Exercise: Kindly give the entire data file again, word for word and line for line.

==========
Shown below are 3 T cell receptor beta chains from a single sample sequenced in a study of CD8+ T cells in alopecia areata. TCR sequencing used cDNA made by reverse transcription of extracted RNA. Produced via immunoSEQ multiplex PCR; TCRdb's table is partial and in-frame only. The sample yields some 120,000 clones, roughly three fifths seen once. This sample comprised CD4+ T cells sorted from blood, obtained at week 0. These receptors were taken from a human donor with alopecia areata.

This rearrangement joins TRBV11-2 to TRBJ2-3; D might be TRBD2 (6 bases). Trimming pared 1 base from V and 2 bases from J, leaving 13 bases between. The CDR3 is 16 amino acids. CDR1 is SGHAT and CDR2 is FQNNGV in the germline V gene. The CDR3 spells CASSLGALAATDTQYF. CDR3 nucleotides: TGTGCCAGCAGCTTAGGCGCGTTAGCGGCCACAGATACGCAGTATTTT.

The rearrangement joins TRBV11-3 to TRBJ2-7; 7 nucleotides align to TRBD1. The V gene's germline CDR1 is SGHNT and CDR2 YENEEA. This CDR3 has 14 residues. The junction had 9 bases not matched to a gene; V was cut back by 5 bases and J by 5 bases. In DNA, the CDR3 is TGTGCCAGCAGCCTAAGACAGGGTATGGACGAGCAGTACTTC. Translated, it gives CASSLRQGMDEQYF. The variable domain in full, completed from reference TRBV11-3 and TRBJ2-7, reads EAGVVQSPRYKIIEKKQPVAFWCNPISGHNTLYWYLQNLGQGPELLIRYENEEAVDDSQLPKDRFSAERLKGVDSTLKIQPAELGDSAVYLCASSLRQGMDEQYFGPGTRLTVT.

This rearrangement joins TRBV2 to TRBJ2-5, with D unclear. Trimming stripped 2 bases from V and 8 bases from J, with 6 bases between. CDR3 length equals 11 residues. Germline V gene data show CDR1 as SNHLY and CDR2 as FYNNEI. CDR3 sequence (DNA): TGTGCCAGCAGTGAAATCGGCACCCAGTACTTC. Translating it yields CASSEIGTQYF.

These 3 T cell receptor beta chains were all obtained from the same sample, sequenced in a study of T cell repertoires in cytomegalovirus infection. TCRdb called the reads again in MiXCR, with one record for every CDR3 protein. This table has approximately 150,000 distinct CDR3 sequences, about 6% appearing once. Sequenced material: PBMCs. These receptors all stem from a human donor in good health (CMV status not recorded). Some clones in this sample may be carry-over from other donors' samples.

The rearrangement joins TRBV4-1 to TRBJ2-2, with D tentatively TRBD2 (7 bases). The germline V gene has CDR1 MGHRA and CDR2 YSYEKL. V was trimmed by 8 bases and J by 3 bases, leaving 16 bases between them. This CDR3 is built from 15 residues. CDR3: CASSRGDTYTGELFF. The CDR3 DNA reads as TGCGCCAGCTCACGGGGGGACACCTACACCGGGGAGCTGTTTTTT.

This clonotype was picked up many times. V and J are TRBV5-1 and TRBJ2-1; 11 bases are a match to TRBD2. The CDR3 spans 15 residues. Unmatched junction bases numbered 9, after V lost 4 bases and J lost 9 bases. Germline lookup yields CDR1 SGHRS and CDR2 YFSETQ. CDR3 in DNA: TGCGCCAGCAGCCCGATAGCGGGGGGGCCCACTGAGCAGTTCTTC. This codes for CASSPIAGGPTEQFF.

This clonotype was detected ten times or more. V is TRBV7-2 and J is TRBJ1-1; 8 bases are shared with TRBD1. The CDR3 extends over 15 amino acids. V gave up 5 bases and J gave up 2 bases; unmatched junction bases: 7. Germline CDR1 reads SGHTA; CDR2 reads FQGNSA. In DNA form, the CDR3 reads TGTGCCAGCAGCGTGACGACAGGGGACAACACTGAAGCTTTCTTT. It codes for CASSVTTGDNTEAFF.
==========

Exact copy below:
Shown below are 3 T cell receptor beta chains from a single sample sequenced in a study of CD8+ T cells in alopecia areata. TCR sequencing used cDNA made by reverse transcription of extracted RNA. Produced via immunoSEQ multiplex PCR; TCRdb's table is partial and in-frame only. The sample yields some 120,000 clones, roughly three fifths seen once. This sample comprised CD4+ T cells sorted from blood, obtained at week 0. These receptors were taken from a human donor with alopecia areata.

This rearrangement joins TRBV11-2 to TRBJ2-3; D might be TRBD2 (6 bases). Trimming pared 1 base from V and 2 bases from J, leaving 13 bases between. The CDR3 is 16 amino acids. CDR1 is SGHAT and CDR2 is FQNNGV in the germline V gene. The CDR3 spells CASSLGALAATDTQYF. CDR3 nucleotides: TGTGCCAGCAGCTTAGGCGCGTTAGCGGCCACAGATACGCAGTATTTT.

The rearrangement joins TRBV11-3 to TRBJ2-7; 7 nucleotides align to TRBD1. The V gene's germline CDR1 is SGHNT and CDR2 YENEEA. This CDR3 has 14 residues. The junction had 9 bases not matched to a gene; V was cut back by 5 bases and J by 5 bases. In DNA, the CDR3 is TGTGCCAGCAGCCTAAGACAGGGTATGGACGAGCAGTACTTC. Translated, it gives CASSLRQGMDEQYF. The variable domain in full, completed from reference TRBV11-3 and TRBJ2-7, reads EAGVVQSPRYKIIEKKQPVAFWCNPISGHNTLYWYLQNLGQGPELLIRYENEEAVDDSQLPKDRFSAERLKGVDSTLKIQPAELGDSAVYLCASSLRQGMDEQYFGPGTRLTVT.

This rearrangement joins TRBV2 to TRBJ2-5, with D unclear. Trimming stripped 2 bases from V and 8 bases from J, with 6 bases between. CDR3 length equals 11 residues. Germline V gene data show CDR1 as SNHLY and CDR2 as FYNNEI. CDR3 sequence (DNA): TGTGCCAGCAGTGAAATCGGCACCCAGTACTTC. Translating it yields CASSEIGTQYF.

These 3 T cell receptor beta chains were all obtained from the same sample, sequenced in a study of T cell repertoires in cytomegalovirus infection. TCRdb called the reads again in MiXCR, with one record for every CDR3 protein. This table has approximately 150,000 distinct CDR3 sequences, about 6% appearing once. Sequenced material: PBMCs. These receptors all stem from a human donor in good health (CMV status not recorded). Some clones in this sample may be carry-over from other donors' samples.

The rearrangement joins TRBV4-1 to TRBJ2-2, with D tentatively TRBD2 (7 bases). The germline V gene has CDR1 MGHRA and CDR2 YSYEKL. V was trimmed by 8 bases and J by 3 bases, leaving 16 bases between them. This CDR3 is built from 15 residues. CDR3: CASSRGDTYTGELFF. The CDR3 DNA reads as TGCGCCAGCTCACGGGGGGACACCTACACCGGGGAGCTGTTTTTT.

This clonotype was picked up many times. V and J are TRBV5-1 and TRBJ2-1; 11 bases are a match to TRBD2. The CDR3 spans 15 residues. Unmatched junction bases numbered 9, after V lost 4 bases and J lost 9 bases. Germline lookup yields CDR1 SGHRS and CDR2 YFSETQ. CDR3 in DNA: TGCGCCAGCAGCCCGATAGCGGGGGGGCCCACTGAGCAGTTCTTC. This codes for CASSPIAGGPTEQFF.

This clonotype was detected ten times or more. V is TRBV7-2 and J is TRBJ1-1; 8 bases are shared with TRBD1. The CDR3 extends over 15 amino acids. V gave up 5 bases and J gave up 2 bases; unmatched junction bases: 7. Germline CDR1 reads SGHTA; CDR2 reads FQGNSA. In DNA form, the CDR3 reads TGTGCCAGCAGCGTGACGACAGGGGACAACACTGAAGCTTTCTTT. It codes for CASSVTTGDNTEAFF.